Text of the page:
The Effects of Business Rescue on Employees and Employers

/ / 2020, community Schemes, COVID-19, News

By Lindokuhle Mashilo, Candidate Attorney and Dominique Lloyd, Senior Associate


The devastating economic effects posed by the Corona Virus Disease 2019 (COVID-19) have left many South Africans wondering whether their jobs are on the line and many business owners fighting against the odds to ensure their businesses’ survival. One way to negate the adverse financial threats presented by the rapid spread of this virus on employers and employees is by placing ailing companies under Business Rescue. Business Rescue is a mechanism provided for in terms of Chapter 6 of the Companies Act 71 of 2008 (“the Companies Act”), which is aimed at restructuring the affairs of a company in such a way that will facilitate the continuance of the company on a solvent basis.


Once a company has adopted a resolution, or a court order is granted, to place a company under Business Rescue and all formalities have been complied with, section 136 of the Companies Act comes into play. This section deals with the protection of the company’s employees during Business Rescue Proceedings. This section specifically provides that employees of the company continue to be so employed on the same terms and conditions as immediately prior to Business Rescue. However, there are exceptions to this general rule, namely:

  • Changes which occur in the ordinary course of lawful termination of employment;
  • The employees and the company, in accordance with applicable labour laws, agree on different terms and conditions; and
  • Any retrenchment of any such employees contemplated in the company’s Business Rescue plan, is subject to section 189 and 189A of the Labour Relations Act 66 of 1995 (“the LRA”), which provides for a consultative process.

Although the appointed Business Rescue Practitioner is empowered to cancel or suspend any provision of any agreement to which the company is a party, for the duration of the Business Rescue Proceedings, all employment contracts are exempted from this. This means that all conditions of the employment relationship remain in place and unchanged, unless an agreement is reached between the parties to change such conditions.

It is important to note that employees have the same participation rights and rights to information as all of the other creditors of the company. These rights are provided for in section 144 of the Companies Act.

A company’s employees are regarded as preferent unsecured creditors and  accordingly, any remuneration, that is due and payable by a company to an employee prior to, or during, Business Rescue Proceedings, will be regarded as “post-commencement financing”. This means that the employee will be paid next in line, after the Business Rescue Practitioner. The “post-commencement financing” takes preference over all other secured and unsecured claims against the Company.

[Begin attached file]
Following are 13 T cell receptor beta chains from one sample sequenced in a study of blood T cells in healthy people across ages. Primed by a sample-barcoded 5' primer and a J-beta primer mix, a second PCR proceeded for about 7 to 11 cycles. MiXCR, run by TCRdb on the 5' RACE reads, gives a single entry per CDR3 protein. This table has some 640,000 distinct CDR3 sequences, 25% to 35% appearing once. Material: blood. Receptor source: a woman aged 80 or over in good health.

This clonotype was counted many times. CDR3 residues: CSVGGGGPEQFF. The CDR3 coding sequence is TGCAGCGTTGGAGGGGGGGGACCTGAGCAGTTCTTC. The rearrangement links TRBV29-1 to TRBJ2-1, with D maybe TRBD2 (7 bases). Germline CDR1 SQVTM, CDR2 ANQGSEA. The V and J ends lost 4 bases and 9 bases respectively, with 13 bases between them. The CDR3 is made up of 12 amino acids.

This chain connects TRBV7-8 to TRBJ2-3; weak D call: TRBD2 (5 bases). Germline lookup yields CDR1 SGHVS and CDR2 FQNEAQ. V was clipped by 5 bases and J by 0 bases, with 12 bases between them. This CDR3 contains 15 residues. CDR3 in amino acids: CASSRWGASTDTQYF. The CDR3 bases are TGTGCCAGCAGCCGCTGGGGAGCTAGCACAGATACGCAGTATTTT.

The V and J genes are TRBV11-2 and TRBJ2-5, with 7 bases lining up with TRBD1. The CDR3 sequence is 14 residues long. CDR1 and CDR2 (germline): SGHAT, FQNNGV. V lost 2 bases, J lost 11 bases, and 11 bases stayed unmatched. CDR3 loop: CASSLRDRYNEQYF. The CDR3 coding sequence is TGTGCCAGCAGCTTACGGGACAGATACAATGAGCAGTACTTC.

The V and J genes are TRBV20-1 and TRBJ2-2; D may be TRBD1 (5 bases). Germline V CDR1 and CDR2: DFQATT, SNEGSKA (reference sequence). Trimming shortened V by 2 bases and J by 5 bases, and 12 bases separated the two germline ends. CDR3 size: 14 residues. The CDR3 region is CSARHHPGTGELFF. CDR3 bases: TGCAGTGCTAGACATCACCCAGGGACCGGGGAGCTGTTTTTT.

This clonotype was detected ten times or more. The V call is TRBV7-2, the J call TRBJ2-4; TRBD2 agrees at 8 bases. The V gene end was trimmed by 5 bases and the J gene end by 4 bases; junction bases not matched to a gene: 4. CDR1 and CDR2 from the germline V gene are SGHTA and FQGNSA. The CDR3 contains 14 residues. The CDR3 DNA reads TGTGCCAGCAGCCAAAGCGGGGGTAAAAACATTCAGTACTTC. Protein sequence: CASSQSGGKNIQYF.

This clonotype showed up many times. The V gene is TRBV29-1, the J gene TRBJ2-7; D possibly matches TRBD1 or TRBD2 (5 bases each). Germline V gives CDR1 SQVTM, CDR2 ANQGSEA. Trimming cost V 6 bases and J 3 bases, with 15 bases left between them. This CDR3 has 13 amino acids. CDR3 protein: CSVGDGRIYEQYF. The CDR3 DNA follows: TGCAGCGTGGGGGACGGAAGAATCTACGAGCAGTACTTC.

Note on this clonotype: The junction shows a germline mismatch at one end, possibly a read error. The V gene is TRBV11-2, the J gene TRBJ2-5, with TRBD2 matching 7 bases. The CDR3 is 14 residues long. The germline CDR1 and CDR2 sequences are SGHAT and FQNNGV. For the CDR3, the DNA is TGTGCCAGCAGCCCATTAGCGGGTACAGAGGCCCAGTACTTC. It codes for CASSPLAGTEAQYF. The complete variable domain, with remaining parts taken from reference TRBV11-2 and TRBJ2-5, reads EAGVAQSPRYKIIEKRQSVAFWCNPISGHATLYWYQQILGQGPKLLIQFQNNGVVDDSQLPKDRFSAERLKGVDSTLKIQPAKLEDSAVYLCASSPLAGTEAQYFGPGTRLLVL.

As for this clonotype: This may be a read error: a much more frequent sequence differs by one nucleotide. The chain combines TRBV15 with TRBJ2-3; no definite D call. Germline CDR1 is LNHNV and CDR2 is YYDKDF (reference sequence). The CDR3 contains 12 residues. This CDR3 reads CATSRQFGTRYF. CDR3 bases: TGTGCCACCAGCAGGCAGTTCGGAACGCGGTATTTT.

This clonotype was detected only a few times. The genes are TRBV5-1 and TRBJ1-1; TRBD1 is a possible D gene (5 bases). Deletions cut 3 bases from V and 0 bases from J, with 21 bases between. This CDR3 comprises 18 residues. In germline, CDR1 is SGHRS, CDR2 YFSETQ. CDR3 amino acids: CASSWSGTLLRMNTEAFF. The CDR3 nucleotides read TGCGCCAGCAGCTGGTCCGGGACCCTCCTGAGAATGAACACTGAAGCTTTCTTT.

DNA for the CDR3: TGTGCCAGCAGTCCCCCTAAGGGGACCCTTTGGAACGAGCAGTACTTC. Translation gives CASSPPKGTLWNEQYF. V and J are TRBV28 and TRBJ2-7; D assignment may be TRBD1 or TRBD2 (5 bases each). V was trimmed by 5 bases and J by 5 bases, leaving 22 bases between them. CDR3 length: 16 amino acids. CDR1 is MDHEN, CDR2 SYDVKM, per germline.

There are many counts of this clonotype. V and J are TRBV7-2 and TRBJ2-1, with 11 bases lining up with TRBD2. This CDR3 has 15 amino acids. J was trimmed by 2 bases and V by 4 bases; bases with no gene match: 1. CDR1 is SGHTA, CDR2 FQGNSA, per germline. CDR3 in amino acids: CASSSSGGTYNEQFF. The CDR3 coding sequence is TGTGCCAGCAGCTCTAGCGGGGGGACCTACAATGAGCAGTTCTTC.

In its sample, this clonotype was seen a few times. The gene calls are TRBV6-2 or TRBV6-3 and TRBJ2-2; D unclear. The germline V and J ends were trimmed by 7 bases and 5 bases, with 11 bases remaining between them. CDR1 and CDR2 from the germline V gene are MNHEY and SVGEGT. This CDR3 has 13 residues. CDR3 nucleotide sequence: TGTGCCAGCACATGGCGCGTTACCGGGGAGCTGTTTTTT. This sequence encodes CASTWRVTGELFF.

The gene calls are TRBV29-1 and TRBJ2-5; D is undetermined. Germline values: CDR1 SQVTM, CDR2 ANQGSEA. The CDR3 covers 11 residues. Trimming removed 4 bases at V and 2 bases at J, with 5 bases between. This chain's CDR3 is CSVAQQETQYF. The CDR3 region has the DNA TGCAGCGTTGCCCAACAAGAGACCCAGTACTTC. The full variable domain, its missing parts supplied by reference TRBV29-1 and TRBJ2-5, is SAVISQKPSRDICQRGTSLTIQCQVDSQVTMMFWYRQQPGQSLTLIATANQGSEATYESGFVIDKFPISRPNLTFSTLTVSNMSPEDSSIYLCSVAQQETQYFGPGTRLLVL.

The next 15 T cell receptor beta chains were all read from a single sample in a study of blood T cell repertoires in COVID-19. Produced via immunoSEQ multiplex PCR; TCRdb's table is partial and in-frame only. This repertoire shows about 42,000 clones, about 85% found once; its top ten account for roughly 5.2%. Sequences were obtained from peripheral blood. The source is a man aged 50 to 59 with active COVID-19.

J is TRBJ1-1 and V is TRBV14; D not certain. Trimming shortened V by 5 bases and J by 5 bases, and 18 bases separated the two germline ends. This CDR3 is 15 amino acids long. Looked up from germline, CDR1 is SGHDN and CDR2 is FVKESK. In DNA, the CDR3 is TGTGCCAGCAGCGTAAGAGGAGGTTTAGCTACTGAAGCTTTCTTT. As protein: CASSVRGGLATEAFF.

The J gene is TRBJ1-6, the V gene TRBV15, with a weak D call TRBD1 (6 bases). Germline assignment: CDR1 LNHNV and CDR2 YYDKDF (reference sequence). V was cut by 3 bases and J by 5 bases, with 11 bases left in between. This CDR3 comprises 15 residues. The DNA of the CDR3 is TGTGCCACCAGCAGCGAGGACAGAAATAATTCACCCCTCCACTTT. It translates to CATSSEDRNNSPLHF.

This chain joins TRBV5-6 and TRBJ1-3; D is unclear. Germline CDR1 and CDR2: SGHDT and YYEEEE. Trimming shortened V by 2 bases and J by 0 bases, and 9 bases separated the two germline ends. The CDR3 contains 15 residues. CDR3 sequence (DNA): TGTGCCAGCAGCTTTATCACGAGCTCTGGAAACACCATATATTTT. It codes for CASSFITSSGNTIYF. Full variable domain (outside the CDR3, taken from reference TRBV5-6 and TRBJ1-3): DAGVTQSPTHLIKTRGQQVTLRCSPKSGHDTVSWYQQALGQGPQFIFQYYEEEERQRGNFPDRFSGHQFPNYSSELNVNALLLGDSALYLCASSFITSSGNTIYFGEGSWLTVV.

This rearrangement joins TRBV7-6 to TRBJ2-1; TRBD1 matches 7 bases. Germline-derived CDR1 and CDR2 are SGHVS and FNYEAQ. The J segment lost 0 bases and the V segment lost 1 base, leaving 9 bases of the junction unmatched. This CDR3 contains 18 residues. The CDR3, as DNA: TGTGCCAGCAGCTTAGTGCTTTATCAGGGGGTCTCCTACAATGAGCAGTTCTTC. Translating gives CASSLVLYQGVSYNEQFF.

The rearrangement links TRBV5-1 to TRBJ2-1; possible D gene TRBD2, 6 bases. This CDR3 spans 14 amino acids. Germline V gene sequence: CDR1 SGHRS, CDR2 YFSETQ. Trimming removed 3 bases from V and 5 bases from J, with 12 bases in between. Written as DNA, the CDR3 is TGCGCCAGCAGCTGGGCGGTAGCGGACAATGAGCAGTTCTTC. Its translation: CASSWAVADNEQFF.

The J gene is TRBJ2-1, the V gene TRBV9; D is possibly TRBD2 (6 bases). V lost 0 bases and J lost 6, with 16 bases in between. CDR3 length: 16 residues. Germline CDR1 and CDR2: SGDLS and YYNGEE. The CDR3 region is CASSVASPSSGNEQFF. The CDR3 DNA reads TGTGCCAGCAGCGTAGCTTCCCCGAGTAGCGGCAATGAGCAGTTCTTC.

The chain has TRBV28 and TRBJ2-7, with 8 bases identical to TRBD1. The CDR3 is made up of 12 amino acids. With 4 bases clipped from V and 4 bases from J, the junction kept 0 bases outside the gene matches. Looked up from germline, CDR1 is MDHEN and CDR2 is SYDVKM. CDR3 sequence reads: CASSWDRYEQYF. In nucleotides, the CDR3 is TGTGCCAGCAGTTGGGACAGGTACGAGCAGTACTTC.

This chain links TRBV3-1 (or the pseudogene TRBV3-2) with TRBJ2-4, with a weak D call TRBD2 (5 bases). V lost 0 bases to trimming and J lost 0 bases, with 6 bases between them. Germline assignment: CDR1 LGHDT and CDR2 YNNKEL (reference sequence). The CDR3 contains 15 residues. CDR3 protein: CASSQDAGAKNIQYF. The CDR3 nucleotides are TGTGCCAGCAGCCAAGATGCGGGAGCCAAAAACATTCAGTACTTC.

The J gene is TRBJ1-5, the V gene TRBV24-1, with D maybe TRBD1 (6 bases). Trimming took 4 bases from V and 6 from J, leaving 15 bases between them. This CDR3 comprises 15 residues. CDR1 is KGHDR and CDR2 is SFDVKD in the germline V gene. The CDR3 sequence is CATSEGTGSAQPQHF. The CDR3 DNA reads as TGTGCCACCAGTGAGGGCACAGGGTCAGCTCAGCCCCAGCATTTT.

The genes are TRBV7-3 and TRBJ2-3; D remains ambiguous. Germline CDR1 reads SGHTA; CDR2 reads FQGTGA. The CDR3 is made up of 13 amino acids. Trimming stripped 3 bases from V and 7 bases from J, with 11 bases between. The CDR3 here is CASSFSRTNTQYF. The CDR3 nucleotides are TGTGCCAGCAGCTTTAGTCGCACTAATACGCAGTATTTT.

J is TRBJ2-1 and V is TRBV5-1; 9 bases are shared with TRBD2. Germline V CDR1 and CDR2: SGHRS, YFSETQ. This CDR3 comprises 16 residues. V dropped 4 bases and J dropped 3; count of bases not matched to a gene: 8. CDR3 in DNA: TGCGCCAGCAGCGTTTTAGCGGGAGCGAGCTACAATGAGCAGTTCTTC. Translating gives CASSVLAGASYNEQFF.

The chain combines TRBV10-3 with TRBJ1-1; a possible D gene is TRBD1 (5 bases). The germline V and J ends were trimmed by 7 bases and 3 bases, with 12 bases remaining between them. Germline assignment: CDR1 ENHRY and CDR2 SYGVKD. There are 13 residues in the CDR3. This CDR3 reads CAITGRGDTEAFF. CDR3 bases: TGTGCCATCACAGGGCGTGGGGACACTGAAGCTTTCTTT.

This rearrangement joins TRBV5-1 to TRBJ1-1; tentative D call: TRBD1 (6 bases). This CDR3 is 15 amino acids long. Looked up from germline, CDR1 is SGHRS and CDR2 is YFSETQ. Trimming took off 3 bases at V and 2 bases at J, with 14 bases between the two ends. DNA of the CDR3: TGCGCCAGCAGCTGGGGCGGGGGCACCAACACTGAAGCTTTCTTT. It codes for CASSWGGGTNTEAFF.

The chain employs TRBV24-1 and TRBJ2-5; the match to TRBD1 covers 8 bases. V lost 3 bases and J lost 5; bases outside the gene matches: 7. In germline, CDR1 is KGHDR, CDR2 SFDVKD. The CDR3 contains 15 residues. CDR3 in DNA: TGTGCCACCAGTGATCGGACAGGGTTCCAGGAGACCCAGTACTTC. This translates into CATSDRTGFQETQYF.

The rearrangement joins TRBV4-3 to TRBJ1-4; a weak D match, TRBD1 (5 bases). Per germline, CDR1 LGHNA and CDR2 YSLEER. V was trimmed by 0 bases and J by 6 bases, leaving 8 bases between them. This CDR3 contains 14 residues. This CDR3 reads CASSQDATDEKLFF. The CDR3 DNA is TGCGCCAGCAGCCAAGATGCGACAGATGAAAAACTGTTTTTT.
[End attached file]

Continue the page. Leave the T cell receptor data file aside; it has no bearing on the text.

Once a resolution to place a company under Business Rescue has been adopted, employers are urged to consult extensively with employees about what is going on, why it is happening, what the procedures are and what the company plans to achieve through the process of Business Rescue. It is important for employers to engage with their employees in order to facilitate the smooth and successful running of the Business Rescue and to ultimately assist with the continuance of the business. The employer must also ensure that the Business Rescue Practitioner is provided with as much information and assistance in order to devise the most effective Business Rescue Plan.

In the event that retrenchment, as part of the Business Rescue Plan, is unavoidable, employers should note that the Business Rescue Practitioner is required to communicate with employees or their representatives as soon and effectively as possible. Employees need to be provided with: reasons for employee number reduction; all alternatives considered; and business logic why retrenchment is the best option. In this regard, section 189(2) of the LRA is very important, as it states that dismissals for operational reasons require a meaningful joint consensus-seeking process. Accordingly, consultation, discussion, transparency and effective communication around questions of ‘why’, ‘who’ and ‘when’, must be observed, failing which the process can be ruled as flawed and can be disputed. For the employer, the golden rule is to be substantively (“operational” reasons) and procedurally (communication and compliance with law) correct.

Lastly, during a company’s Business Rescue Proceedings, each director of the company must continue to exercise the functions of a director, subject to the authority of the Business Rescue Practitioner. Such director has a duty to the company to exercise any management function within the Company in accordance with the express instructions or directions of the Business Rescue Practitioner, to the extent that it is reasonable to do so. In this regard, it is important to note that the Business Rescue Practitioner cannot, by law, unilaterally remove a director of a Company. An application to the High Court would have to be brought in order to remove the said director. It is of extreme importance that the Business Rescue Practitioner and the directors work together throughout the Business Rescue Process.


In light of the unparalleled level of economic uncertainty presented by the COVID-19 pandemic in South Africa, there will undoubtedly be many companies being placed into Business Rescue and  it is important for employers and employees to familiarize themselves with the law and correct processes to be followed.

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